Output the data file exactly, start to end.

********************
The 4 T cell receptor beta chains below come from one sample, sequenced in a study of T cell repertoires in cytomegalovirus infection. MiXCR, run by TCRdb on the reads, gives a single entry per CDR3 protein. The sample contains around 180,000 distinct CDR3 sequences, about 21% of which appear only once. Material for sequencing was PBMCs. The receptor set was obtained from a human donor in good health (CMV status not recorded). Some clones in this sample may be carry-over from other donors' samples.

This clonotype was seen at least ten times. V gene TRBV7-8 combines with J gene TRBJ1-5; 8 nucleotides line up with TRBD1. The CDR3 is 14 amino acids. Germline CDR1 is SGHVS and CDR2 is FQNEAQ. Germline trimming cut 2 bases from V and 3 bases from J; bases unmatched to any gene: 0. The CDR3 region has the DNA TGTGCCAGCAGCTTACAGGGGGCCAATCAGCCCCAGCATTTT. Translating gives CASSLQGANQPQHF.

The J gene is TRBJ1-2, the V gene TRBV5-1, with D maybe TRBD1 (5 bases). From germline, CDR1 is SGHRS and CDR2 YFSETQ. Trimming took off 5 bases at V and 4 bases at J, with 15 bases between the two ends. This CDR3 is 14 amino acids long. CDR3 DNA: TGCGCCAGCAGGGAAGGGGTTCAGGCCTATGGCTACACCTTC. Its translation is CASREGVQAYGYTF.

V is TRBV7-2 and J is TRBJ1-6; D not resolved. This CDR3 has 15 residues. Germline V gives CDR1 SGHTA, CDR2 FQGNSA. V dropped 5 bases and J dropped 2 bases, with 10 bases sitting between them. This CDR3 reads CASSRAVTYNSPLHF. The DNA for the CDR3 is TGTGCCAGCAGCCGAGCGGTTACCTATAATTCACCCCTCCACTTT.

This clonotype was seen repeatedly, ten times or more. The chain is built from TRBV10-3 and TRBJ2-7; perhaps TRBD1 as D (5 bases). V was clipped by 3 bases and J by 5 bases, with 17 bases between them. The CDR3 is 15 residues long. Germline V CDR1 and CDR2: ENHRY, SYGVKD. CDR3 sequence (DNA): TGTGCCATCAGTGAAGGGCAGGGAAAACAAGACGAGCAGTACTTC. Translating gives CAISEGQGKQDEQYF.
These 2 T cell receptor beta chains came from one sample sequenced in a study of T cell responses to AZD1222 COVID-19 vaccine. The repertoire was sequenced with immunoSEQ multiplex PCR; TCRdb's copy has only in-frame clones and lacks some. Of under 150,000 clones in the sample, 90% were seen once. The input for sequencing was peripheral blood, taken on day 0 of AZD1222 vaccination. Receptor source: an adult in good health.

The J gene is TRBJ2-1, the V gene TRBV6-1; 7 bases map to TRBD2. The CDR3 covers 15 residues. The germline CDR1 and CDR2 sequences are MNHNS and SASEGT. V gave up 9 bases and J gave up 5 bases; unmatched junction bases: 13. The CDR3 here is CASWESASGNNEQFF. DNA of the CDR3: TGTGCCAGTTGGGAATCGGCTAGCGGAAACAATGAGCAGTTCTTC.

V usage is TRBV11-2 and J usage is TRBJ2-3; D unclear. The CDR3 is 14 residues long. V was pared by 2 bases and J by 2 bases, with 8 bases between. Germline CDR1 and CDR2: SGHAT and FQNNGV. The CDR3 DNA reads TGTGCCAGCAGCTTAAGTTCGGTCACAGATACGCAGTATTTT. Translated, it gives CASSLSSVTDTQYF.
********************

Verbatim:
The 4 T cell receptor beta chains below come from one sample, sequenced in a study of T cell repertoires in cytomegalovirus infection. MiXCR, run by TCRdb on the reads, gives a single entry per CDR3 protein. The sample contains around 180,000 distinct CDR3 sequences, about 21% of which appear only once. Material for sequencing was PBMCs. The receptor set was obtained from a human donor in good health (CMV status not recorded). Some clones in this sample may be carry-over from other donors' samples.

This clonotype was seen at least ten times. V gene TRBV7-8 combines with J gene TRBJ1-5; 8 nucleotides line up with TRBD1. The CDR3 is 14 amino acids. Germline CDR1 is SGHVS and CDR2 is FQNEAQ. Germline trimming cut 2 bases from V and 3 bases from J; bases unmatched to any gene: 0. The CDR3 region has the DNA TGTGCCAGCAGCTTACAGGGGGCCAATCAGCCCCAGCATTTT. Translating gives CASSLQGANQPQHF.

The J gene is TRBJ1-2, the V gene TRBV5-1, with D maybe TRBD1 (5 bases). From germline, CDR1 is SGHRS and CDR2 YFSETQ. Trimming took off 5 bases at V and 4 bases at J, with 15 bases between the two ends. This CDR3 is 14 amino acids long. CDR3 DNA: TGCGCCAGCAGGGAAGGGGTTCAGGCCTATGGCTACACCTTC. Its translation is CASREGVQAYGYTF.

V is TRBV7-2 and J is TRBJ1-6; D not resolved. This CDR3 has 15 residues. Germline V gives CDR1 SGHTA, CDR2 FQGNSA. V dropped 5 bases and J dropped 2 bases, with 10 bases sitting between them. This CDR3 reads CASSRAVTYNSPLHF. The DNA for the CDR3 is TGTGCCAGCAGCCGAGCGGTTACCTATAATTCACCCCTCCACTTT.

This clonotype was seen repeatedly, ten times or more. The chain is built from TRBV10-3 and TRBJ2-7; perhaps TRBD1 as D (5 bases). V was clipped by 3 bases and J by 5 bases, with 17 bases between them. The CDR3 is 15 residues long. Germline V CDR1 and CDR2: ENHRY, SYGVKD. CDR3 sequence (DNA): TGTGCCATCAGTGAAGGGCAGGGAAAACAAGACGAGCAGTACTTC. Translating gives CAISEGQGKQDEQYF.
These 2 T cell receptor beta chains came from one sample sequenced in a study of T cell responses to AZD1222 COVID-19 vaccine. The repertoire was sequenced with immunoSEQ multiplex PCR; TCRdb's copy has only in-frame clones and lacks some. Of under 150,000 clones in the sample, 90% were seen once. The input for sequencing was peripheral blood, taken on day 0 of AZD1222 vaccination. Receptor source: an adult in good health.

The J gene is TRBJ2-1, the V gene TRBV6-1; 7 bases map to TRBD2. The CDR3 covers 15 residues. The germline CDR1 and CDR2 sequences are MNHNS and SASEGT. V gave up 9 bases and J gave up 5 bases; unmatched junction bases: 13. The CDR3 here is CASWESASGNNEQFF. DNA of the CDR3: TGTGCCAGTTGGGAATCGGCTAGCGGAAACAATGAGCAGTTCTTC.

V usage is TRBV11-2 and J usage is TRBJ2-3; D unclear. The CDR3 is 14 residues long. V was pared by 2 bases and J by 2 bases, with 8 bases between. Germline CDR1 and CDR2: SGHAT and FQNNGV. The CDR3 DNA reads TGTGCCAGCAGCTTAAGTTCGGTCACAGATACGCAGTATTTT. Translated, it gives CASSLSSVTDTQYF.